• I have held the following jobs: office temp, ticket seller in movie theatre, cook in restaurant, nanny, and phone installer at the Super Bowl in New Orleans. In the writing world, I have been a playwright, television writer/producer, documentary writer/director, and now novelist.

• I love rhinestones, faux jewelry. I bought a pair of pearl studded clip on earrings from a blanket on the street when I first moved to New York for a dollar. They turned out to be a pair designed by Elsa Schiaparelli. Now, they are costume, but they are still Schiaps! Always shop in the street—treasures aplenty.

When asked what book most influenced her life as a writer, here is what she said:

Jane Eyre by Charlotte Brontë. When I was a girl growing up in Big Stone Gap, Virginia, I was in the middle of a large Italian family, but I related to the lonely orphan girl Jane, who with calm and focus, put one foot in front of the other to make a life for herself after the death of her parents and her terrible tenure with her mean relatives. She survived the horrors of the orphanage Lowood, losing her best friend to consumption, became a teacher and then a nanny. The love story with the complicated Rochester was interesting to me, but what moved me the most was Jane's character, in particular her sterling moral code. Here was a girl who had no reason to do the right thing, she was born poor and had no connections and yet, somehow she was instinctively good and decent. It's a story of personal triumph and the beauty of human strength. I also find the book a total page turner- and it's one of those stories that you become engrossed in, unable to put it down. Imagine the beauty of the line: "I loved and was loved." It doesn't get any better than that! (Bio and interview from Barnes & Noble.)



Book Reviews
This first-in-a-trilogy is a frilly valentine to Manhattan's picturesque West Village, starring a boisterous and charmingly contentious Italian-American family. Valentine Roncalli, adrift after a failed relationship and an aborted teaching career, becomes an apprentice to her 80-year-old grandmother, Teodora Angelini, at the tiny family shoe business. While Valentine struggles to come up with a financial plan-and shoe design-to bring the Old World operation into the 21st century, her brother, Alfred, is pushing Gram to retire and sell her building for $6 million. It's not all business for Valentine, of course: handsome and sophisticated Roman Falconi, owner and chef at a posh restaurant, is vying for her heart. Bestselling Trigiani channels ambition and girl-power, but is surprisingly reserved-and retro-when it comes to romance: "[O]ur relationship has to build slowly and beautifully in order to hold all the joy and misery that lies ahead," thinks Valentine. Still, this genteel and lush tale of soles and souls has loads of charm and will leave readers eager for the sequel.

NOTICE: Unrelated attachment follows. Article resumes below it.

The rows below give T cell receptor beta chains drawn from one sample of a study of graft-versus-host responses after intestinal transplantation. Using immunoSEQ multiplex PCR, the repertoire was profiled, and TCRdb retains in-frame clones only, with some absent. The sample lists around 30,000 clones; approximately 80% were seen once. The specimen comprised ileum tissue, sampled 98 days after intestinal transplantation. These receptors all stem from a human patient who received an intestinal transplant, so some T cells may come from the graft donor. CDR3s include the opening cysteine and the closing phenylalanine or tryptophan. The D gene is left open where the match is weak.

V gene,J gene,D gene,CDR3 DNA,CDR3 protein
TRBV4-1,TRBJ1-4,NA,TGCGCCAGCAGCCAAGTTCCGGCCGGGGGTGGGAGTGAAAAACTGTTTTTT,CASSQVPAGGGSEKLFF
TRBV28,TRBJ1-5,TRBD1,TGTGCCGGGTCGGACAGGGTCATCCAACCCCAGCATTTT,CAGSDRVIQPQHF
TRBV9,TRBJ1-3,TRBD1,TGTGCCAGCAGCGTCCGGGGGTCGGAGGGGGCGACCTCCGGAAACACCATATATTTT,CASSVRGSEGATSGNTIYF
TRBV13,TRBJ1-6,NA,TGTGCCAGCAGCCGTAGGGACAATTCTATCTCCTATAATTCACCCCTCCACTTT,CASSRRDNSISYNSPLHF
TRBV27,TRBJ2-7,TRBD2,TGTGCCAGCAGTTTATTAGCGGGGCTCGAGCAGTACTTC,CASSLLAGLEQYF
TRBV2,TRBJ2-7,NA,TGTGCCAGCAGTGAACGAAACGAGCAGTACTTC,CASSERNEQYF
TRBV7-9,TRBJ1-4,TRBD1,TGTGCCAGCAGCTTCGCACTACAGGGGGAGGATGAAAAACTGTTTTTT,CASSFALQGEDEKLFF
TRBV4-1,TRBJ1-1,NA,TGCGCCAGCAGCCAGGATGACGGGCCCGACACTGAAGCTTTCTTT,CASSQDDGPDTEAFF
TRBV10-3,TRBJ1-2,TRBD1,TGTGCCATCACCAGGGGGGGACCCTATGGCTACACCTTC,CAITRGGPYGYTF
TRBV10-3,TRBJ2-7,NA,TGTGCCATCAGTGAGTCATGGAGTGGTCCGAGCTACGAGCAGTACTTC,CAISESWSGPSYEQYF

Publishers Weekly


In Trigiani's (Big Stone Gap) launch of a new trilogy, 33-year-old Valentine attempts to save her family's custom shoe business while dealing with family and relationship dramas set against the backdrop of New York City and Italy. If she's going to realize her dream of becoming a master shoemaker, Valentine must come up with a plan to rescue the financially troubled family wedding shoe business and prevent her brother from selling the building (located in Greenwich Village and worth millions) for a quick profit. In addition, Valentine has a new man in her life, sexy restaurateur Roman, who is just as dedicated to his business as Valentine is to hers-leaving little time for romance. In the midst of it all, Valentine travels to Italy with her grandmother Theodora to buy supplies and later rendezvous with Roman for her birthday. Things go well for Valentine professionally, but her personal life is more up in the air. This, as well as the many entertaining characters introduced, leaves plenty of material for the two books to come. Nicely written with vivid images of high fashion, New York City, and traditional Italy, Trigiani's latest is sure to be eagerly anticipated by her many fans and attract some new readers. Recommended for all public libraries.
Karen Core - Library Journal


Trigiani’s closing is satisfying, even as it paves the way for the lovable heroine to reappear in a planned sequel. —Annie McCormick
Booklist


Food, shoes and romance feature prominently in this zesty novel of an Italian-American family, the first in a planned trilogy following the life of Valentine Roncalli. A few years ago Valentine left teaching for something entirely different: She moved in with her grandmother Teodora and became an apprentice cobbler. Angelini Shoe Company, a longtime fixture in Greenwich Village, is an old-world establishment that provides custom-made wedding shoes. Valentine learns from 80-year-old Teodora, whom she calls "Gram," the skills of shoemaking and running a business, but she eventually discovers that Gram doesn't have a head for numbers. Their beautiful building (the shop and showroom is downstairs, their apartment occupies the upper floors) has been borrowed against over the years, and now they can't possibly make enough shoes to cover the new mortgage. Brother Alfred wants the building sold (it's worth millions) and Gram put in a retirement community, but Valentine and Gram cling to the hope that the family company can prosper in the next century. While Valentine tries to save the company (it may all depend on winning a shoe competition at Bergdorf's) she meets sexy Roman Falconi, chef extrodinaire. The two have lots of heat and lots of issues—between the demands of his restaurant and her shoe shop, they rarely see each other. After months of a simmering relationship, Roman promises he'll meet Valentine on Capri, at the tail end of the buying trip she's making with Gram. Italy is an eye-opening experience—the hills of Tuscany, the wine, the leather and the big surprise, Gram's longtime lover Dominic. His romantic son Gianluca is also a bit of an eye-opener for Valentine—if she's so in love with Roman, then why does Gianluca look so damn good? Rich descriptions of beautiful things—a Greenwich Village rooftop garden, the Blue Grotto of Capri, a bounty of well-made meals, sexy men in sweaters—create a (not quite) fairy tale of guilty pleasures. Things may not work out perfectly for Valentine in this first installment, but Trigiani (Home to Big Stone Gap, 2006, etc.) offers plenty of reasons to stick around for part two.